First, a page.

Global change impacts on hydrological processes in Alpine catchments
As writer Louis Bromfield said, "As soils are depleted, human health, vitality and intelligence go with them." Though he wrote this back in the early 1900s, it would inevitably be a truism in the world we live in: that global change would affect almost every facet of our lives, from the way we drive to the water we drink. Often, we forget the world outside of our busy lives and where, inevitably, our resources come from. Ultimately, there resources are getting jeopardized by the increasing man-made threats made to natural areas and resources. Only through education and further study we can hypothesize what, exactly is happening to our natural resources, specifically, in terms of water and soil. As a result of that we can not only educate, but also remedy the dire situation we have gotten into, as a planet.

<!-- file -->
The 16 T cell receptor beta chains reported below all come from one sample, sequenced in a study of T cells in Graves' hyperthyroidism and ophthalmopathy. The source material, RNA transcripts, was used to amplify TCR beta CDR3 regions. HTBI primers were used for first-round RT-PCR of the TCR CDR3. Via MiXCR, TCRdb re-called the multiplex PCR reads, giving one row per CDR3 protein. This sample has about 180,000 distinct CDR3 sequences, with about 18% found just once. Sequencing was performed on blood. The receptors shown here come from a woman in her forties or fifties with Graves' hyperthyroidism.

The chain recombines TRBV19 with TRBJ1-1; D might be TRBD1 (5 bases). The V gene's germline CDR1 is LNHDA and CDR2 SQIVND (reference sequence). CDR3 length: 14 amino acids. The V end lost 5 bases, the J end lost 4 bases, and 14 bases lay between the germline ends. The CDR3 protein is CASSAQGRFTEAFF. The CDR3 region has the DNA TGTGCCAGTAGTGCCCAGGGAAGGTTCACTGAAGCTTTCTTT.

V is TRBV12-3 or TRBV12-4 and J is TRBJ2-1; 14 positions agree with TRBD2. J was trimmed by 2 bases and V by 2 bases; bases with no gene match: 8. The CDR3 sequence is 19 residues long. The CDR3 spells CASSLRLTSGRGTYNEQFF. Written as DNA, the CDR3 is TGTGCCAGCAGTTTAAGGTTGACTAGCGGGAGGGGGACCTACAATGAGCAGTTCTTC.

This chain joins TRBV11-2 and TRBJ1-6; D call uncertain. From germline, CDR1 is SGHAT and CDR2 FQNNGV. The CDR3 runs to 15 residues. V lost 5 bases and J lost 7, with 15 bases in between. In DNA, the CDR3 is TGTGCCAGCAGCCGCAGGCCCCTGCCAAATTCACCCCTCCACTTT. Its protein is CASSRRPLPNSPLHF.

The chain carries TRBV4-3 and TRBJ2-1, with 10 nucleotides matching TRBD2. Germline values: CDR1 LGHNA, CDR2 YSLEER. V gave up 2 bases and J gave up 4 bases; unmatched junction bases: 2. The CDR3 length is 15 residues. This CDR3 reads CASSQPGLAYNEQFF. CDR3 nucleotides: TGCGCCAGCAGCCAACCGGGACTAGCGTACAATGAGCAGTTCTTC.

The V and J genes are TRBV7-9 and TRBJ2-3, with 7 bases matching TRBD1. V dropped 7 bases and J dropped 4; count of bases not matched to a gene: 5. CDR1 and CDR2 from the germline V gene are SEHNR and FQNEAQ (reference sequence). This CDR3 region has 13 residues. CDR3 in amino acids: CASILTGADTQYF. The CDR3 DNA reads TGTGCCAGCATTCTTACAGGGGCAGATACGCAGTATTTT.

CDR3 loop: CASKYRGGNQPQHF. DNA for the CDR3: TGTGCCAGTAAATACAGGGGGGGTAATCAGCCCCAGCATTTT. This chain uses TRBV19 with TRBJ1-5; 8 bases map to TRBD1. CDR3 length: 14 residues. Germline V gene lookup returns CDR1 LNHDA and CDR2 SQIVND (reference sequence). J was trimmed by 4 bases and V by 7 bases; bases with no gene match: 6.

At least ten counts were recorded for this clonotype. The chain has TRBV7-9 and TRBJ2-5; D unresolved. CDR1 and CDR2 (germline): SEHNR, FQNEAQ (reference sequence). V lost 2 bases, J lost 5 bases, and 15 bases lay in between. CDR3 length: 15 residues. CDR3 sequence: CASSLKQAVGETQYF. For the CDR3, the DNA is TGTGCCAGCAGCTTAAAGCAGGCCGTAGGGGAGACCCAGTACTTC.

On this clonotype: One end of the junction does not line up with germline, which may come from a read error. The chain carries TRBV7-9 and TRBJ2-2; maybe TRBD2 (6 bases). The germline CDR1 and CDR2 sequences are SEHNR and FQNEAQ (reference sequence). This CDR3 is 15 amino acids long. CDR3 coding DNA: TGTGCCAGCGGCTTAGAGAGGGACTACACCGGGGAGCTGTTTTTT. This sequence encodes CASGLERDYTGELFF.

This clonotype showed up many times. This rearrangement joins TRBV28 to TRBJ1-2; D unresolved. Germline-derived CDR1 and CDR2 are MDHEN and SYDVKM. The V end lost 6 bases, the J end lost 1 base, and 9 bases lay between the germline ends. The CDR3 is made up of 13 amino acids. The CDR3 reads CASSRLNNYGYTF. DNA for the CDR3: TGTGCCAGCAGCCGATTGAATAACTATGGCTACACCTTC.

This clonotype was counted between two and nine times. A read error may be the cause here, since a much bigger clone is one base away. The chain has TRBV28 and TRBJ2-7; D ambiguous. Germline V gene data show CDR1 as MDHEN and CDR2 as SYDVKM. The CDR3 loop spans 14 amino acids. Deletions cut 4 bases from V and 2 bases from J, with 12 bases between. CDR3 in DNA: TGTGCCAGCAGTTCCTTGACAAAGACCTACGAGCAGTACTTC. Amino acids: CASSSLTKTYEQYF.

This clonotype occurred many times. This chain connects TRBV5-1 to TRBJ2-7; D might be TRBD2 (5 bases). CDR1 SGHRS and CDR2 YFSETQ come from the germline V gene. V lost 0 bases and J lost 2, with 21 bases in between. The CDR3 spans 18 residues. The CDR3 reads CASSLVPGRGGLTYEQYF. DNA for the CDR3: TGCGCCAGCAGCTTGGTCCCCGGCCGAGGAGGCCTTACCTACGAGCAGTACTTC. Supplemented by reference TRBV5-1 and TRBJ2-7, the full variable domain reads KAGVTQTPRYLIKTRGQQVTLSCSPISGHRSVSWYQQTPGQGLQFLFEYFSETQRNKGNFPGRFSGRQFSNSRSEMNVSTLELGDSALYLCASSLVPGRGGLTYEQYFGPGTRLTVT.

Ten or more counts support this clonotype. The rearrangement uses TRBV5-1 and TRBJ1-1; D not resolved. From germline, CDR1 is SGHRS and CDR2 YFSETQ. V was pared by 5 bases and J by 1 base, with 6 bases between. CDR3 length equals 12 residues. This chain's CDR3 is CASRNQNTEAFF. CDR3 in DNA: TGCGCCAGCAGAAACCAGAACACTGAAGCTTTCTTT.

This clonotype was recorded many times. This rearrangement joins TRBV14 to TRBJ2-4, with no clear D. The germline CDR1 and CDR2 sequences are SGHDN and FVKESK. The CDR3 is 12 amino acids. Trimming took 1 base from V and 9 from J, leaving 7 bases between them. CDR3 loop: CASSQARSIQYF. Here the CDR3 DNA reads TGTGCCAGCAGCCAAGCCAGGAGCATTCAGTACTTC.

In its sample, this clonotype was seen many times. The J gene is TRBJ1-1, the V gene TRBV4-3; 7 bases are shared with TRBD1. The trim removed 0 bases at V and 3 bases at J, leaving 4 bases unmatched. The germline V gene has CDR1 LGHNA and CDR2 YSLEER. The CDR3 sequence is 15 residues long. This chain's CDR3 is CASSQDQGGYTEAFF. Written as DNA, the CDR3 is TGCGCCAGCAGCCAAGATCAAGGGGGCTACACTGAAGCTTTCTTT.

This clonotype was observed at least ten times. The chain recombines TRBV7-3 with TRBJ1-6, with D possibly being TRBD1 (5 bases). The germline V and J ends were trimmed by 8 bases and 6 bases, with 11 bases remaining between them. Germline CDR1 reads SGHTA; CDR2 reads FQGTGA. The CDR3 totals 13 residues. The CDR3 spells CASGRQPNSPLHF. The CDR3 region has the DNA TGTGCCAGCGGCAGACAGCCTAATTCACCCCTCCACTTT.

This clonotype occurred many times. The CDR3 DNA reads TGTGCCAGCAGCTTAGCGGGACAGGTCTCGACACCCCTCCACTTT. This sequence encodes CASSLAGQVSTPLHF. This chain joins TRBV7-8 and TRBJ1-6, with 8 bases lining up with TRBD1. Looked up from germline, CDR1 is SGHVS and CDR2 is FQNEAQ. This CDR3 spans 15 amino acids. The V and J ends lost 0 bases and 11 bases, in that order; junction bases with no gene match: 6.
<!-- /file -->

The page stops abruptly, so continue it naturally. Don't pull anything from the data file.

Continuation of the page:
We must depend on many observations to get a true picture of what global warming and other changes in the climate do to our planet. Changes in our earth’s climate can be due to a variety of circumstances both including internal variability and also in response to external factors, both natural and anthropogenic (the result of human contact and or interaction). This paper will be specifically focusing on these external factors that pose a threat to our precious alpine catchments.
What, exactly, do we know about these precious processes? One portion of our earth that is most affected is our hydrological processes, or how we study the movement, distribution, and quality of water throughout our earth. Alpine catchments make up a huge portion of the area where we study hydrological processes and collect water, so it is important that we have a sense of what global changes are happening to these invaluable areas. It is my argument that, though my collected data, global temperature fluctuations are negatively affecting the hydrological processes in alpine catchments, in terms of...